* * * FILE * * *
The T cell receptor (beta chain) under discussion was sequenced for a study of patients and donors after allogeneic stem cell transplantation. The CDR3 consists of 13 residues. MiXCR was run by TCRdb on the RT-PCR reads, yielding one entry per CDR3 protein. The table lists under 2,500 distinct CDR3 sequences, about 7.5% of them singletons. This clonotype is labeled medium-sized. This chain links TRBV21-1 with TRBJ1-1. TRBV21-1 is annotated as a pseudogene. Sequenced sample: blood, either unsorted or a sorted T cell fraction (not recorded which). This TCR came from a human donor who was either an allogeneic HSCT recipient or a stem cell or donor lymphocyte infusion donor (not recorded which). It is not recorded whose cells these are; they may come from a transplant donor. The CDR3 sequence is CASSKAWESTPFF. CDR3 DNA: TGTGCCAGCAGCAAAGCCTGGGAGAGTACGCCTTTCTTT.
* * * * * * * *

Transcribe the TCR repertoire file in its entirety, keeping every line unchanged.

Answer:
The T cell receptor (beta chain) under discussion was sequenced for a study of patients and donors after allogeneic stem cell transplantation. The CDR3 consists of 13 residues. MiXCR was run by TCRdb on the RT-PCR reads, yielding one entry per CDR3 protein. The table lists under 2,500 distinct CDR3 sequences, about 7.5% of them singletons. This clonotype is labeled medium-sized. This chain links TRBV21-1 with TRBJ1-1. TRBV21-1 is annotated as a pseudogene. Sequenced sample: blood, either unsorted or a sorted T cell fraction (not recorded which). This TCR came from a human donor who was either an allogeneic HSCT recipient or a stem cell or donor lymphocyte infusion donor (not recorded which). It is not recorded whose cells these are; they may come from a transplant donor. The CDR3 sequence is CASSKAWESTPFF. CDR3 DNA: TGTGCCAGCAGCAAAGCCTGGGAGAGTACGCCTTTCTTT.